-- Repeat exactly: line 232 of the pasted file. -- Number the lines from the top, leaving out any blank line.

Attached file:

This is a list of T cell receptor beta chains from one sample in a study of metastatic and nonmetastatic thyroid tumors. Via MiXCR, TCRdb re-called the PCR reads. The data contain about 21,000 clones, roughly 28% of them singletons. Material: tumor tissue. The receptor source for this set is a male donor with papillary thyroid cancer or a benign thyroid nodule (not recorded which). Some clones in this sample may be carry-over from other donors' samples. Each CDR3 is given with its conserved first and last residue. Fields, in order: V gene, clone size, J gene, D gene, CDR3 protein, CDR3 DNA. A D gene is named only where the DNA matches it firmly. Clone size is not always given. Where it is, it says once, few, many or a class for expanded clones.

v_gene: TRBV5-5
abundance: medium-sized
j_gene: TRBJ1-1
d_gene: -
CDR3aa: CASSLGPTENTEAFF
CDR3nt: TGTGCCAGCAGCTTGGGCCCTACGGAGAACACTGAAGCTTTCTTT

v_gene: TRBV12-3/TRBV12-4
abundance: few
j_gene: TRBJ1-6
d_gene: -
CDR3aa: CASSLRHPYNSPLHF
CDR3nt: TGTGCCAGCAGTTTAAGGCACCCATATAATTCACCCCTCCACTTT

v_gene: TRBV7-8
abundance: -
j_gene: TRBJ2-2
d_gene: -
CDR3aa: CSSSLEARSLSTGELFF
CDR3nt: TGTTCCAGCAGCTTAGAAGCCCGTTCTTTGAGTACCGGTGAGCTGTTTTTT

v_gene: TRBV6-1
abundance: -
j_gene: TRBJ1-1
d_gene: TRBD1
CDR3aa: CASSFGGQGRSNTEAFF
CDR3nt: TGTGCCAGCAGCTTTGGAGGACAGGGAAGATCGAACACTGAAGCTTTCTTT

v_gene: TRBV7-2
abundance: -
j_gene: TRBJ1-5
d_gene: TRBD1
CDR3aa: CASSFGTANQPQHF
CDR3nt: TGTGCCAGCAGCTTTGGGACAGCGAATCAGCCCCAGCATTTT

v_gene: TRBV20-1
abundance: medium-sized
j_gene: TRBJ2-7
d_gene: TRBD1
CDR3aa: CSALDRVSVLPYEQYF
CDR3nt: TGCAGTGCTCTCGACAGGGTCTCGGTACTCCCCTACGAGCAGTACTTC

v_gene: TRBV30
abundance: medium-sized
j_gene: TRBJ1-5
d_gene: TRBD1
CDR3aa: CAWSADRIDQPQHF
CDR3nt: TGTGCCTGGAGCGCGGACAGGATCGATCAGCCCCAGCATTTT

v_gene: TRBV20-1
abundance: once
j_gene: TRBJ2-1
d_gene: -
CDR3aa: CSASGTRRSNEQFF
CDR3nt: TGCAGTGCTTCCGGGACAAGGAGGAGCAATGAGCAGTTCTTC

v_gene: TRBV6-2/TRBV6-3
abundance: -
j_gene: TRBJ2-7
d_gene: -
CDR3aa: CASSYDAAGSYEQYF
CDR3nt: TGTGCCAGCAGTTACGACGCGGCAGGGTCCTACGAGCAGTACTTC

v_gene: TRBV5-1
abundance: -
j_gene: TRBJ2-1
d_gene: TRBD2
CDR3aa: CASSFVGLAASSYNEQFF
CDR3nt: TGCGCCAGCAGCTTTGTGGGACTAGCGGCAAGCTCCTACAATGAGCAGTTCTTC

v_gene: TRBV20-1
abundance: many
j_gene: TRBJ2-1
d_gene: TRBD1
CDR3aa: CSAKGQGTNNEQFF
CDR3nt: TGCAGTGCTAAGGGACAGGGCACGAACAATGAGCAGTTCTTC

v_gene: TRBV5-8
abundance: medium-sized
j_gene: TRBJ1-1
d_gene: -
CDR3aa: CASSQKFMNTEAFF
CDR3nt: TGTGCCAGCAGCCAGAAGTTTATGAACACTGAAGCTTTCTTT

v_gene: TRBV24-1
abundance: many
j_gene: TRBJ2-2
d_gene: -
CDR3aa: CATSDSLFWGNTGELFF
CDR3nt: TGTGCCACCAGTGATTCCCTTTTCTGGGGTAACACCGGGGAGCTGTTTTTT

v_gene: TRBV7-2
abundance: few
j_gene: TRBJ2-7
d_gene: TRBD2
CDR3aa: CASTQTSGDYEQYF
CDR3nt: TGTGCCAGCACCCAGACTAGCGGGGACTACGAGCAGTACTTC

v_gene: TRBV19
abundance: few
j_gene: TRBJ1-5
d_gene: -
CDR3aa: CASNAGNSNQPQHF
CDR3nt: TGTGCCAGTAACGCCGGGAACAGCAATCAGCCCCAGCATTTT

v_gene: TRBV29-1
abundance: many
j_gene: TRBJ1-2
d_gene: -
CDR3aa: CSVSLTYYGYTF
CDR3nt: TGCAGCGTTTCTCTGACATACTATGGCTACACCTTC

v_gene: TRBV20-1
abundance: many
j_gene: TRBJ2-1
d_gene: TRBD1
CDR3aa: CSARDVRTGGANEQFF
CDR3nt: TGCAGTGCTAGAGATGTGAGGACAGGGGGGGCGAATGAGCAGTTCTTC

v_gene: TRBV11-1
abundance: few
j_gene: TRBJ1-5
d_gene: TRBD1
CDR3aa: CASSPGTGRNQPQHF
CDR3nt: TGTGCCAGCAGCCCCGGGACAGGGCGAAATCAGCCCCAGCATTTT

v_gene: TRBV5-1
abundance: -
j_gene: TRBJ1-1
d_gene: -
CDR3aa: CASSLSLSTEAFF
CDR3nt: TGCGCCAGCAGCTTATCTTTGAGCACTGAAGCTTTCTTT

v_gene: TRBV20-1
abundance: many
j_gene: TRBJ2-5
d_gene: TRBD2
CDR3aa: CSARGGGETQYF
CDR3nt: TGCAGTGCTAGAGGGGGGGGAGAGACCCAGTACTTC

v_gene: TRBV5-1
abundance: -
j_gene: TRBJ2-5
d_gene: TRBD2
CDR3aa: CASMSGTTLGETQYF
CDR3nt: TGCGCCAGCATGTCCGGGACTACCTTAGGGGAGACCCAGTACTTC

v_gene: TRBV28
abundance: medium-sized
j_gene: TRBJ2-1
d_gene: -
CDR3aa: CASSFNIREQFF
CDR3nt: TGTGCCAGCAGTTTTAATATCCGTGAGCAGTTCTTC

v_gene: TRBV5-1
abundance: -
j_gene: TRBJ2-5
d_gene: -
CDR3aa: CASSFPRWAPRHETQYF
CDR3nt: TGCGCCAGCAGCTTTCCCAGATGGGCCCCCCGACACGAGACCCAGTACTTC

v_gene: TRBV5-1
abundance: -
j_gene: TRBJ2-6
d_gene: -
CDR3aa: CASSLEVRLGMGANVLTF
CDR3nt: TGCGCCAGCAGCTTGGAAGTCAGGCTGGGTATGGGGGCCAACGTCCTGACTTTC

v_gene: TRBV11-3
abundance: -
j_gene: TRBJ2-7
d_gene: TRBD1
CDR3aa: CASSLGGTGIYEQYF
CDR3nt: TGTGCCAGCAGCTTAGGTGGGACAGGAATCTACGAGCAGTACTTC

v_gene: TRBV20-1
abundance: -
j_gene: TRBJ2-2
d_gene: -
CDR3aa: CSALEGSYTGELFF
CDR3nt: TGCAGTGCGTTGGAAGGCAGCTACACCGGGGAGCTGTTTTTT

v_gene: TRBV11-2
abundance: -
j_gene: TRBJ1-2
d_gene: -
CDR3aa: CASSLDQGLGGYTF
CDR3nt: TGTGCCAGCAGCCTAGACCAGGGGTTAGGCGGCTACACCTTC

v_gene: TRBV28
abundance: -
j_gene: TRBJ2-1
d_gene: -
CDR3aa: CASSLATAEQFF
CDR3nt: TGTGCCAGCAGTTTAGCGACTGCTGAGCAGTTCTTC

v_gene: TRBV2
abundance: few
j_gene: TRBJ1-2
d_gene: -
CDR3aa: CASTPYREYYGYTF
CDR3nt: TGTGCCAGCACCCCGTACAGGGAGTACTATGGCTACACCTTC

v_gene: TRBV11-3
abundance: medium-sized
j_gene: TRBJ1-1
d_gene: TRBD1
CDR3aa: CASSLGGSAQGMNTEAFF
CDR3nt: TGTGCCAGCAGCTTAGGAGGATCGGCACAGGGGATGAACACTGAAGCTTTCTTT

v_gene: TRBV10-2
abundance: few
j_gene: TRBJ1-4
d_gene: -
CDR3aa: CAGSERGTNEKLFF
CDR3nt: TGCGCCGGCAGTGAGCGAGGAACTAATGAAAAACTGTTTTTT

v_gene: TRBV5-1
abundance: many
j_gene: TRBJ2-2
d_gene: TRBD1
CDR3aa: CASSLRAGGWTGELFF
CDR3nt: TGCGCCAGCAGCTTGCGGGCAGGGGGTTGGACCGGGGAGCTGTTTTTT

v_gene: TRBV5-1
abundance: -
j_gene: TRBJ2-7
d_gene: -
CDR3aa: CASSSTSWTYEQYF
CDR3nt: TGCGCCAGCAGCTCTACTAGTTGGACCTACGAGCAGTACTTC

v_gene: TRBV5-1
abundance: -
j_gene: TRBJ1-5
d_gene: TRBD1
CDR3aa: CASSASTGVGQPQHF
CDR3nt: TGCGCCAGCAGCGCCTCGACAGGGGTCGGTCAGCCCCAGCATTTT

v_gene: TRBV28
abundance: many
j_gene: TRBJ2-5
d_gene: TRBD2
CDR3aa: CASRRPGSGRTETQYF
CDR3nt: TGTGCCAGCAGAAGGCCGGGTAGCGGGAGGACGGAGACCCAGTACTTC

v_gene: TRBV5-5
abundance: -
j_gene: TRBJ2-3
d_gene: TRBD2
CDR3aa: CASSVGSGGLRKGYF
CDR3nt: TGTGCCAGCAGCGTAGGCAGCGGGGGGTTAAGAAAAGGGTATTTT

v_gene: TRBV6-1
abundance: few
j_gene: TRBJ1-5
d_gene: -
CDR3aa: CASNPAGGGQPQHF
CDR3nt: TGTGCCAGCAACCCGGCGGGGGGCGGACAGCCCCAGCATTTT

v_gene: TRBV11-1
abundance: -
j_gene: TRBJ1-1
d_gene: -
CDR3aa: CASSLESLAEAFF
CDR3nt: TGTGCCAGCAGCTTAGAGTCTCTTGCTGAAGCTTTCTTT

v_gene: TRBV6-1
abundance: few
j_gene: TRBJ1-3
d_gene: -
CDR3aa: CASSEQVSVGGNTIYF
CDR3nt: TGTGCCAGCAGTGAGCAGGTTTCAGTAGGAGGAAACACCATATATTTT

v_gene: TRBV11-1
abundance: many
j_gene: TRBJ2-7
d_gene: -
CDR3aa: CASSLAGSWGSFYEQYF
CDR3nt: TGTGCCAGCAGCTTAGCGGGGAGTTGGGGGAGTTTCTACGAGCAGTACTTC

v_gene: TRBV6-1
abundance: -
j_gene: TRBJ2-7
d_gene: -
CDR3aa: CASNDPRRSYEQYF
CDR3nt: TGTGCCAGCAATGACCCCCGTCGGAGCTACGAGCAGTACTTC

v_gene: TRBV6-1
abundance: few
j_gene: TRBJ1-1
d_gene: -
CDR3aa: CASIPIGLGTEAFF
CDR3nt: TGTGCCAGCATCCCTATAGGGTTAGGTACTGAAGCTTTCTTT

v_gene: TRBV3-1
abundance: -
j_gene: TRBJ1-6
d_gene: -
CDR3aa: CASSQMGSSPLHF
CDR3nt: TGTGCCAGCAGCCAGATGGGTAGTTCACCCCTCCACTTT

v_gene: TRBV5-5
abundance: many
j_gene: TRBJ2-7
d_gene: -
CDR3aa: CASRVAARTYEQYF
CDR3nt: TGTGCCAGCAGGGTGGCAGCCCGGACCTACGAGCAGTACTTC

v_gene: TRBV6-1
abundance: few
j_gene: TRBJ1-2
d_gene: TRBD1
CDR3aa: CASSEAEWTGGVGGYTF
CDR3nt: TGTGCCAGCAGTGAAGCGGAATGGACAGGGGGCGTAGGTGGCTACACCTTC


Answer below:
j_gene: TRBJ1-3